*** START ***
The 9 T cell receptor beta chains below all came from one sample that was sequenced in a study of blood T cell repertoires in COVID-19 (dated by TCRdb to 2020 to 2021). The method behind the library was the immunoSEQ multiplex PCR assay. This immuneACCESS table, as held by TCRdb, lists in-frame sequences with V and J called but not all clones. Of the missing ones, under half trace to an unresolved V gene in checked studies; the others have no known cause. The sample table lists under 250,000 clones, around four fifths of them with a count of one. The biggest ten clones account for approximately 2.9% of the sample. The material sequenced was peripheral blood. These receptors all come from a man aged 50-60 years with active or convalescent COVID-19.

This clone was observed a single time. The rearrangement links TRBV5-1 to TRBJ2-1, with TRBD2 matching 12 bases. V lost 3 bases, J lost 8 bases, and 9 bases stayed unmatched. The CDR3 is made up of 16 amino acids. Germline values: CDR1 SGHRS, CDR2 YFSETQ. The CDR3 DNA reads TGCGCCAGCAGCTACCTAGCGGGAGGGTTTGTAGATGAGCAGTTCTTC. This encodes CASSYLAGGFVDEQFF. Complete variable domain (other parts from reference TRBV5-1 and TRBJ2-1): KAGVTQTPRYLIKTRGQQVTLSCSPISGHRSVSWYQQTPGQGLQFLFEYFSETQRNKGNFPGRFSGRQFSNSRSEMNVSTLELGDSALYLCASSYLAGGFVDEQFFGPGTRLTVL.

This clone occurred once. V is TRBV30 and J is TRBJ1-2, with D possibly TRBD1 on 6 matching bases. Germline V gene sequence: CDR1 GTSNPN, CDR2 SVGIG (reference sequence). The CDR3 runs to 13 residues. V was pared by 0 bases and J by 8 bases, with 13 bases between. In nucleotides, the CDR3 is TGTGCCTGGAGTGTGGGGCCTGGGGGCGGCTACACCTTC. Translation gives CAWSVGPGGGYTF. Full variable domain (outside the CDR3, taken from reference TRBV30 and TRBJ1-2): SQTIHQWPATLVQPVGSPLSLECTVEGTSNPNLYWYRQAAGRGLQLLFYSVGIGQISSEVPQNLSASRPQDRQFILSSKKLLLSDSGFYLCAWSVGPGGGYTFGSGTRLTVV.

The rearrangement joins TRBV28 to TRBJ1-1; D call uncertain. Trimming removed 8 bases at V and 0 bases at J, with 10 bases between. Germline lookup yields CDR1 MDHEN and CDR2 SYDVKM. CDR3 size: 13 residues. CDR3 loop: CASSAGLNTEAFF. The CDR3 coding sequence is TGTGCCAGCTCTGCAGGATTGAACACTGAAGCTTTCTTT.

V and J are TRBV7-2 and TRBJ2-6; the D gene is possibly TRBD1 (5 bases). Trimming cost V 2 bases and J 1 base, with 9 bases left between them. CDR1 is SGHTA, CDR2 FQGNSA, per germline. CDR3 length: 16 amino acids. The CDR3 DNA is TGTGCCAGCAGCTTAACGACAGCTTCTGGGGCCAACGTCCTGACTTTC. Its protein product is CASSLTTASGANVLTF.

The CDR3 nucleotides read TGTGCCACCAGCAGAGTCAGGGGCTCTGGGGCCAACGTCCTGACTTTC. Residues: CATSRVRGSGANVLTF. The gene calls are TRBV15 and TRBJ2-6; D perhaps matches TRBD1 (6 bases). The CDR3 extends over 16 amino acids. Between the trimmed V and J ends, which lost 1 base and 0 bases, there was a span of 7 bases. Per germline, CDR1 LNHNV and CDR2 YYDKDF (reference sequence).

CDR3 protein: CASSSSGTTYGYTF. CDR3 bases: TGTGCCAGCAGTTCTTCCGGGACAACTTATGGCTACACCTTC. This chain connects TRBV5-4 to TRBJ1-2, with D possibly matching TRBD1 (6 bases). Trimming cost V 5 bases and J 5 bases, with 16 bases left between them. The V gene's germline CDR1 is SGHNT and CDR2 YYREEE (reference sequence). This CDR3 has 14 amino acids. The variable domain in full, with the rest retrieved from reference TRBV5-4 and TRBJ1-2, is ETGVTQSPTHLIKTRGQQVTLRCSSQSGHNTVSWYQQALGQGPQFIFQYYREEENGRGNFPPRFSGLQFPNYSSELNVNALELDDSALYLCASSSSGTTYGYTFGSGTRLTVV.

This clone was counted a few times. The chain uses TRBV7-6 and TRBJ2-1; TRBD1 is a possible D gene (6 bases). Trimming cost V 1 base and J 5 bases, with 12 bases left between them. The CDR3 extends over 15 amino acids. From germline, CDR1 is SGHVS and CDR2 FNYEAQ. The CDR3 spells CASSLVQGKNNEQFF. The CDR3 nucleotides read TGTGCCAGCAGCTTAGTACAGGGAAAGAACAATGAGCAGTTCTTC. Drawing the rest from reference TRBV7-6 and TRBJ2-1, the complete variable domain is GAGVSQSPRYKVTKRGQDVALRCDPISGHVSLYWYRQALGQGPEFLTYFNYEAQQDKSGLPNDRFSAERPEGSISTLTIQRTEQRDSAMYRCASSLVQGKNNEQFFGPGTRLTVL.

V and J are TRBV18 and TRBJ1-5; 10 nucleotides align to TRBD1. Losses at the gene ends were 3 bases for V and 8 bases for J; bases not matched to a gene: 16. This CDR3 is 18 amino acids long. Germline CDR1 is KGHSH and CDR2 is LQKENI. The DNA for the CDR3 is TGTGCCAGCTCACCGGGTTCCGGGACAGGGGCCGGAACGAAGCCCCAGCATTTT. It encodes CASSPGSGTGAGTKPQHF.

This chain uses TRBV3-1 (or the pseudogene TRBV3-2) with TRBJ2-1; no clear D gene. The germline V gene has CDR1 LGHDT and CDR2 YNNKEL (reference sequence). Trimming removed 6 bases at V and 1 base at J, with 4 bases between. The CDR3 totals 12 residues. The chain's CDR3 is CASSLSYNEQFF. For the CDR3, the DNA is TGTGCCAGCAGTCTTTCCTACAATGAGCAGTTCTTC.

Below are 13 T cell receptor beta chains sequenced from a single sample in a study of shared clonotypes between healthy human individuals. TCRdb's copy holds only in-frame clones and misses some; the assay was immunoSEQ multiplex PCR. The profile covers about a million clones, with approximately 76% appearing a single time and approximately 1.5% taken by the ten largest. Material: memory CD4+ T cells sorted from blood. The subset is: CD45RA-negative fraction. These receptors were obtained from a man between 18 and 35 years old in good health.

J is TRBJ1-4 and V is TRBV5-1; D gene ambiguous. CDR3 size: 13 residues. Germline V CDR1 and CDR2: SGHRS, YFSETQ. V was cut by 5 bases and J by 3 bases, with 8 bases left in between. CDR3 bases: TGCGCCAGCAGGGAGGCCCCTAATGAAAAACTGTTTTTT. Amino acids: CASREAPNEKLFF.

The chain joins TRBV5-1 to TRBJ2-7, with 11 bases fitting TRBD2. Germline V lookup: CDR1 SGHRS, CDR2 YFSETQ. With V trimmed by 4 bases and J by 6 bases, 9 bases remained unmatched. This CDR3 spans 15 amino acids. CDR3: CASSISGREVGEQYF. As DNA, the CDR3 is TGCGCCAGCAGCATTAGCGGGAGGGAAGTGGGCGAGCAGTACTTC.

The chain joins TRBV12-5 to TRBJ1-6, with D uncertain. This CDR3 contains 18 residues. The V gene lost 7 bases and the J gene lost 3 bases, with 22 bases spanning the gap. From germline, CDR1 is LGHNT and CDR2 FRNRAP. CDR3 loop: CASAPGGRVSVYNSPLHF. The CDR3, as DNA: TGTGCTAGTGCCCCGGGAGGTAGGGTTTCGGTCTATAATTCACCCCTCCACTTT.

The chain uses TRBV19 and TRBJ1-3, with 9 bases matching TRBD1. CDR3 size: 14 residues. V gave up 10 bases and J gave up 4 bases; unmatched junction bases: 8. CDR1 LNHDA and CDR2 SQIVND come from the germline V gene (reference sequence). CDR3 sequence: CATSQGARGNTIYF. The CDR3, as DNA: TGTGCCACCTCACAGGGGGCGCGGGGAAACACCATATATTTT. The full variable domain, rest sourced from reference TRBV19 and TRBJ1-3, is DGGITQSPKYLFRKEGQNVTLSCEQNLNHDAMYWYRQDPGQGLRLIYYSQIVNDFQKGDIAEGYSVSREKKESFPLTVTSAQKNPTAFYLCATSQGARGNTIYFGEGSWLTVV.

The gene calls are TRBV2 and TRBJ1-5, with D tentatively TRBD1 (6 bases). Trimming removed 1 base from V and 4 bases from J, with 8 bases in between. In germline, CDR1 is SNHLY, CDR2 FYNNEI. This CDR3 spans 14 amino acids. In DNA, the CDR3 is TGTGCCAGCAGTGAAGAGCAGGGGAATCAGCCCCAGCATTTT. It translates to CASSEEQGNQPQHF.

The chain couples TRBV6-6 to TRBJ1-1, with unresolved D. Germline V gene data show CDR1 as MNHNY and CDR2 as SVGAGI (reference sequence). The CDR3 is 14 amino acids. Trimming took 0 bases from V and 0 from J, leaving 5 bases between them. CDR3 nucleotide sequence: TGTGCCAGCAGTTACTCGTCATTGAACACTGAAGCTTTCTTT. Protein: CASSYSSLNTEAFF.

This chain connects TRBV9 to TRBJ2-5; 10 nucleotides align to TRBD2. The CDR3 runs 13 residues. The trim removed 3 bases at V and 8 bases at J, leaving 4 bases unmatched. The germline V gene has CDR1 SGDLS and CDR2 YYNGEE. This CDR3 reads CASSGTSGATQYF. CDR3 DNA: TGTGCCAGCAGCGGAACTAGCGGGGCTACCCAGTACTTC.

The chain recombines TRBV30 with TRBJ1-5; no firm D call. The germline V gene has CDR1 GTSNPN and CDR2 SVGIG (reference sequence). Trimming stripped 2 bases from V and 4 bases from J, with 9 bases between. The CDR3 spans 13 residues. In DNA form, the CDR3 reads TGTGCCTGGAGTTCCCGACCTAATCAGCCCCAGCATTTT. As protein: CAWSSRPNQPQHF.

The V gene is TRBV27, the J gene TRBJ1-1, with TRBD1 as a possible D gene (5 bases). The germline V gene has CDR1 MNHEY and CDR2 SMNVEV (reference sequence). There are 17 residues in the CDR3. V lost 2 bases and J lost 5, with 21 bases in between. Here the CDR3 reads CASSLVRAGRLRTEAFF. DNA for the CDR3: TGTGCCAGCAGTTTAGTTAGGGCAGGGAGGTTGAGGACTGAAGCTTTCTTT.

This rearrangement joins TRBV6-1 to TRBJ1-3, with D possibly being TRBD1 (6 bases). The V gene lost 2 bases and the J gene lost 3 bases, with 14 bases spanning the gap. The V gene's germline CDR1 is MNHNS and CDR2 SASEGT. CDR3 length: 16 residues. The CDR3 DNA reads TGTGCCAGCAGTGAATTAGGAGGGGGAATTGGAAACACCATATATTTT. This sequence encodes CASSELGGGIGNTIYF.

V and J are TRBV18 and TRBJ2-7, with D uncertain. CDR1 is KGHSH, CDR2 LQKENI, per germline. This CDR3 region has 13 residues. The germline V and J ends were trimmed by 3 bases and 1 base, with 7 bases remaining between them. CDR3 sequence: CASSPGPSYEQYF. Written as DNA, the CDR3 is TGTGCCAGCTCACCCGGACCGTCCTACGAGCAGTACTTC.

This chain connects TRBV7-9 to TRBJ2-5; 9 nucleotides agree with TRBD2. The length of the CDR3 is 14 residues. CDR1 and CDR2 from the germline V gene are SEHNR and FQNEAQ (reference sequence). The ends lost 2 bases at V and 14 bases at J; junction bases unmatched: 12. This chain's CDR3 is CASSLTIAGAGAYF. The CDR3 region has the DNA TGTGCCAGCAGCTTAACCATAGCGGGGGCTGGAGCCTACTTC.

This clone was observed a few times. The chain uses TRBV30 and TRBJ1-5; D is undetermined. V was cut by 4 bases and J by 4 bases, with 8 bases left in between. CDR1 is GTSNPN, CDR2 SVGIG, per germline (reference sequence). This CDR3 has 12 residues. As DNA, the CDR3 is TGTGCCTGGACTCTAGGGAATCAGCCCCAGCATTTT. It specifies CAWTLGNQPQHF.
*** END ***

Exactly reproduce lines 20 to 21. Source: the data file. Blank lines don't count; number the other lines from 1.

The V gene is TRBV27, the J gene TRBJ1-1, with TRBD1 as a possible D gene (5 bases). The germline V gene has CDR1 MNHEY and CDR2 SMNVEV (reference sequence). There are 17 residues in the CDR3. V lost 2 bases and J lost 5, with 21 bases in between. Here the CDR3 reads CASSLVRAGRLRTEAFF. DNA for the CDR3: TGTGCCAGCAGTTTAGTTAGGGCAGGGAGGTTGAGGACTGAAGCTTTCTTT.

This rearrangement joins TRBV6-1 to TRBJ1-3, with D possibly being TRBD1 (6 bases). The V gene lost 2 bases and the J gene lost 3 bases, with 14 bases spanning the gap. The V gene's germline CDR1 is MNHNS and CDR2 SASEGT. CDR3 length: 16 residues. The CDR3 DNA reads TGTGCCAGCAGTGAATTAGGAGGGGGAATTGGAAACACCATATATTTT. This sequence encodes CASSELGGGIGNTIYF.